I am still writing entries from my trip to China and Korea
. It seems that I may have a second chance to go to China for business soon. The goal is to finish up the previous entries BEFORE I leave for the second trip.
There is a topic I've been wanting to blog for a few weeks, and it addresses one of the mysteries in my life. A little background: I was born in South Korea, and lived there for the 1st 7 years of my life. I was "fluent" in Korean and did not learn English until I moved to the States. So, for the 1st seven years of my life, I spoke, wrote, dreamt, thought in Korean... IF we explicitly use a specific language for such things. Someone once asked me... do you still "think" in Korean. My reply: "no, when I construct thoughts, that's done in English.". So, the natural question to ask is: "when and how did you make that transition to 'thinking' in English?".
I have never been able to answer that question. Was it gradual? Was it relatively sudden, say within a few days or a week? Was there a impetus? Is the question moot, as the kind of thoughts a seven-year old is likely to have would be insignificant? But there are larger questions: "how does thinking in one language actually shape the thinking?" and "what other kind of transitions were there for the seven-year old, such as cultural and relational?".
I was given a glimpse of a possible answer while I was in Korea a few weeks back. My Korean is not very good, but did improve during my time there. It was much more practical to blunder my way thru simple Korean than to try to communicate in English. I still had my pocket dictionary and phrasebook with me. And since I knew how to read Korean, and was with relatives, it was easy to get by.
I was being driven somewhere by my aunt, and I was taking in the street signs that had both Korean and English. As I was sounding out the street names in English, I distinctly remember thinking, IN KOREAN, "that sign is wrong, isn't it?" ("wrong", in how the Korean was phonetically translated into English... it turned out that it was correct*).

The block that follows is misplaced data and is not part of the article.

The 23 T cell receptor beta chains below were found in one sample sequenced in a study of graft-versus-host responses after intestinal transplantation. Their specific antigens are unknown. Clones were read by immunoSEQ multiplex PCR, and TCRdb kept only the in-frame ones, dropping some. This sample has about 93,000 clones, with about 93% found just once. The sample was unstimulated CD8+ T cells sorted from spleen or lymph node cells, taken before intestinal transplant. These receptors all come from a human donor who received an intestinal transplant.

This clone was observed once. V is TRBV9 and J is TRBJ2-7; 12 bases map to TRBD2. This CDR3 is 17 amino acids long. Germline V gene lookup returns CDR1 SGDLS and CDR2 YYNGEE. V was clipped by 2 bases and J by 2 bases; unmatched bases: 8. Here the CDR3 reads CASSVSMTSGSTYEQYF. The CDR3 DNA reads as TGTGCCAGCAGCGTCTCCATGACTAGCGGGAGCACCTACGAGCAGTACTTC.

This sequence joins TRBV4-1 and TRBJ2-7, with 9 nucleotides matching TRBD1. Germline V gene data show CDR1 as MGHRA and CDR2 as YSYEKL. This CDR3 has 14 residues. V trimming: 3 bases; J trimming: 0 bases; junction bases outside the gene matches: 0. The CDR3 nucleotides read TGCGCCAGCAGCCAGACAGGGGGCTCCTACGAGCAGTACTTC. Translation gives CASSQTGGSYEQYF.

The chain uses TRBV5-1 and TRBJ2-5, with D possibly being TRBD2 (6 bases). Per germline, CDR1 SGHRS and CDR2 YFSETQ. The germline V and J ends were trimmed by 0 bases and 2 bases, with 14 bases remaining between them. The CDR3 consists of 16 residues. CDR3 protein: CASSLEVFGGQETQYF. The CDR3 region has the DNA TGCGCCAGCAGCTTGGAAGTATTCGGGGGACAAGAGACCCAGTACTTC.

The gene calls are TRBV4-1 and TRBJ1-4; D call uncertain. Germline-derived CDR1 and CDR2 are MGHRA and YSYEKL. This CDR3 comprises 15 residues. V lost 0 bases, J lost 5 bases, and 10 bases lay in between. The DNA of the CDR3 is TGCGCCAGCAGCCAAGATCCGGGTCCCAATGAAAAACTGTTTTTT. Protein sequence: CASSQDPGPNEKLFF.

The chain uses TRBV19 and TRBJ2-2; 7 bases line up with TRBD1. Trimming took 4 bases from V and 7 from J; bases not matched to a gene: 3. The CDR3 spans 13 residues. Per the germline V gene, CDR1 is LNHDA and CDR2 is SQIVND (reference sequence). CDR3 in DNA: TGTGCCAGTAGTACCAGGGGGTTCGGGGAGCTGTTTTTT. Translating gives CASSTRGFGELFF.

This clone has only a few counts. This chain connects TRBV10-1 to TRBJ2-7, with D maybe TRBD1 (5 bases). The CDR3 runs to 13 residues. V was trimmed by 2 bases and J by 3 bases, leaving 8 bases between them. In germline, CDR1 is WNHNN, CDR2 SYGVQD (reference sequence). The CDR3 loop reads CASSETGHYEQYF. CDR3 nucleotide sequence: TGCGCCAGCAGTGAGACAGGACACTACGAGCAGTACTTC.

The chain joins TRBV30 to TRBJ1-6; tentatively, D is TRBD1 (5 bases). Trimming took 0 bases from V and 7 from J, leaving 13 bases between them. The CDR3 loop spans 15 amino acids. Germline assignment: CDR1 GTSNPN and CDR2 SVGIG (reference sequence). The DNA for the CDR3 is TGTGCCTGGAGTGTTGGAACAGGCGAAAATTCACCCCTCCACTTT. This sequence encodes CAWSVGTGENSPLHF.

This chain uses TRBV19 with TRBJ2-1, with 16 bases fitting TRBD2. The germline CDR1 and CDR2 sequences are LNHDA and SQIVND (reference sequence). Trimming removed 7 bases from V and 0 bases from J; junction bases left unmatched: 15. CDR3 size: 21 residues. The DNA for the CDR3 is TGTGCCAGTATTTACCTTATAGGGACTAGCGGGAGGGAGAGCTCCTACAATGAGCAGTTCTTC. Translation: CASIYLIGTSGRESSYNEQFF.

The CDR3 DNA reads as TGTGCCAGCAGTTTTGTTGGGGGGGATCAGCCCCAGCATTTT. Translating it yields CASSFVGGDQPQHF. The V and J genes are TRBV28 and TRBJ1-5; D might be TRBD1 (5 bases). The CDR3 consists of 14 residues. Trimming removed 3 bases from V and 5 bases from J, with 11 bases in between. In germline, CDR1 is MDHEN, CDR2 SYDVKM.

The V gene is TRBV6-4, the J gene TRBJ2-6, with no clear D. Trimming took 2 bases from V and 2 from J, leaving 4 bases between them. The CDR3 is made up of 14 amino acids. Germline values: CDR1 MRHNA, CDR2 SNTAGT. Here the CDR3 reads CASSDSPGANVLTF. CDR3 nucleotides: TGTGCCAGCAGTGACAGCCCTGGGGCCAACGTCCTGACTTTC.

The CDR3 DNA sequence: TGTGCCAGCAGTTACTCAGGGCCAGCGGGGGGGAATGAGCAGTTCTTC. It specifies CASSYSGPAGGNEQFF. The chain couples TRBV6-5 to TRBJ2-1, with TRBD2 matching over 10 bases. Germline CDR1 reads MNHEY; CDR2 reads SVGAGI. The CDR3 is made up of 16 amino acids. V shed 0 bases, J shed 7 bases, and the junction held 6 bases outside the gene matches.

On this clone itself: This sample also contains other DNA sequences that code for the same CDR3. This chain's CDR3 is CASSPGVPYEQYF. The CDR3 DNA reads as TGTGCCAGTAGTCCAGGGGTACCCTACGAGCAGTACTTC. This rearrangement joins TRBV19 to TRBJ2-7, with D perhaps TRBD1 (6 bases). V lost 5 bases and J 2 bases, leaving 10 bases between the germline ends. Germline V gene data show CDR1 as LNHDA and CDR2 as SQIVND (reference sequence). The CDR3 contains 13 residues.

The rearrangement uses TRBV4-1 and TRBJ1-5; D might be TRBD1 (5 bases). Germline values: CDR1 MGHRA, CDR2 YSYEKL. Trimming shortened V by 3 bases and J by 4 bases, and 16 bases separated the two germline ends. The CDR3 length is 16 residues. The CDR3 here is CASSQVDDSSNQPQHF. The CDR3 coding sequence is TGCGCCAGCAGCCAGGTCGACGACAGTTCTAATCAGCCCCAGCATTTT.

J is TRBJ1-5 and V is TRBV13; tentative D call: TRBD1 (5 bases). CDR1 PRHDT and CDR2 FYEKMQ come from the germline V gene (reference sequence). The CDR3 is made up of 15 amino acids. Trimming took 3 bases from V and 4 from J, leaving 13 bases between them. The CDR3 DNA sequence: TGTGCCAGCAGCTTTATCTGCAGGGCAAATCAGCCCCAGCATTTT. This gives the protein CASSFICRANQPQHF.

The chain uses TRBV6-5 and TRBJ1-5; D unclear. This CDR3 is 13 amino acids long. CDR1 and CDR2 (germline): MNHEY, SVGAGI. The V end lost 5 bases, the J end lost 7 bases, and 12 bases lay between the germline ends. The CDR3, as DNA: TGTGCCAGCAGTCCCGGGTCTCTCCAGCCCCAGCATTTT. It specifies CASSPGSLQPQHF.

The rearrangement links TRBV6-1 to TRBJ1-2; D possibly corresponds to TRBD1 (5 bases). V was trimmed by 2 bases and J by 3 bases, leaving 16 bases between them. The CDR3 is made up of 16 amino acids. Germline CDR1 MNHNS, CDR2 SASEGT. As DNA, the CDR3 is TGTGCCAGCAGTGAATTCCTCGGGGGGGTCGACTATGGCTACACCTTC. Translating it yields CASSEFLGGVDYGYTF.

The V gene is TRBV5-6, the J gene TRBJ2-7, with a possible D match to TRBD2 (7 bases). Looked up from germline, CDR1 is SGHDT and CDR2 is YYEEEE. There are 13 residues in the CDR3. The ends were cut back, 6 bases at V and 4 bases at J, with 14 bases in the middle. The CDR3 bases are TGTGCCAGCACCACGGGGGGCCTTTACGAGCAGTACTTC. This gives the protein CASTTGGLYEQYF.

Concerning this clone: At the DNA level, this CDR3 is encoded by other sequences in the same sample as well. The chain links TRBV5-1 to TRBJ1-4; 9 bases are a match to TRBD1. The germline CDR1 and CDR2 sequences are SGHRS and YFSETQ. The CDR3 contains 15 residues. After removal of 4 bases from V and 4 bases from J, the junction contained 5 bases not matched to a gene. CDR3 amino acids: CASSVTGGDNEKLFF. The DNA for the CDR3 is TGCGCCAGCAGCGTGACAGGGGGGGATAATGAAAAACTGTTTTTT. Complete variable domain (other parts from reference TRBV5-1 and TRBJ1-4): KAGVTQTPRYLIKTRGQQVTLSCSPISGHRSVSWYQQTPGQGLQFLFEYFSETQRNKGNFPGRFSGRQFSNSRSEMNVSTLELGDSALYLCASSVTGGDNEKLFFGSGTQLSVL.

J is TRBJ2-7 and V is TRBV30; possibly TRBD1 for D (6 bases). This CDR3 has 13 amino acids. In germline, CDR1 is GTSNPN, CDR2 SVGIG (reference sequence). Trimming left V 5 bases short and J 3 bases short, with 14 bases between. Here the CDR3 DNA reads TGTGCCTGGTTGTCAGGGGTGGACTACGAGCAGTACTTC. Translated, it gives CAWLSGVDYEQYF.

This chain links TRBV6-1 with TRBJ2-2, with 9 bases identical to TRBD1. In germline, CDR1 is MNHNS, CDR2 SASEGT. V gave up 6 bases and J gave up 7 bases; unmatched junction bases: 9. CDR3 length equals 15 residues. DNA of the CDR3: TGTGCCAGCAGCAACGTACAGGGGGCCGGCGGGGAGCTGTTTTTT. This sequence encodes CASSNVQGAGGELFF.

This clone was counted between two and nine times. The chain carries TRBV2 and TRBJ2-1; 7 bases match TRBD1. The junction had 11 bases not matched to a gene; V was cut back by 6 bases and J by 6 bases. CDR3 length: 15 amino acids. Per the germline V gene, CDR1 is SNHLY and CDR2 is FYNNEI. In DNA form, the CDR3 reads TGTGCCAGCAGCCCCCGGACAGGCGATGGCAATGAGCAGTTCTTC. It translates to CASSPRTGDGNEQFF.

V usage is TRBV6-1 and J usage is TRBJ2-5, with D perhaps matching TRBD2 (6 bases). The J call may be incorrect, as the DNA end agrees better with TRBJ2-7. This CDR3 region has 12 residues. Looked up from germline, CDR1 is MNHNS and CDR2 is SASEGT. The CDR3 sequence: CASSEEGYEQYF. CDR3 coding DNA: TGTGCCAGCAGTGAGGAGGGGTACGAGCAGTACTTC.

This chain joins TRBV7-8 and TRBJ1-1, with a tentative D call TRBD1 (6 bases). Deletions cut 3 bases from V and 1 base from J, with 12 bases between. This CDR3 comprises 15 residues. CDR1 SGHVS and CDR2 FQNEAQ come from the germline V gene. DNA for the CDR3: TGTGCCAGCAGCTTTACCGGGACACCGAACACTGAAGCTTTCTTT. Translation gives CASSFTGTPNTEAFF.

The reason why I thought this on Korean was NOT because my mind was in "Korean mode" or because my Korean had improved. I think the reason why I thought this was it was more "efficient" in terms of number of syllables and the construct required to express this sentiment. Sure, "that sign is wrong, isn't it?" is not a complicated English phrase, but the Korean was more efficient, "simpler", and more "at the ready" at the time I needed it.
So if my theory is correct, my guess is that I made the transition from English to Korean gradually, as my English improved and my ability to express what I needed to express became easier in English. This also explains why adults generally still think in terms of their first (or original) language. Their first language skills are developed enough to express the thoughts required. I don't know how quickly the transition came for me, but only that it probably came very naturally. The other transitions (such as my relationship with my parents and brother, cultural, school, etc.) probably played a key role, as it was probably easier to utilize new English words to deal with my new American life.
This may also explain why it seems easier for me to speak Korean to relatives compared to speaking with other Koreans. The Korean I know is mostly tied to my being a child. To my relatives, including my parents who have also been in the States for 30 years, I still have Korean words and constructs that work. I once tried talking in Korean to my fellow Korean counterparts when I was with a large consulting company. That was a difficult conversations... I lacked the words, the customs, it was awkward at many levels.
* The reason why the sign was "correct" is due to the fact that I was sounding out each Korean syllable in a strict sense, without taking into account that it fluent speaking, some of the ends of syllables are changed to accommodate the next sound. It reminded me of this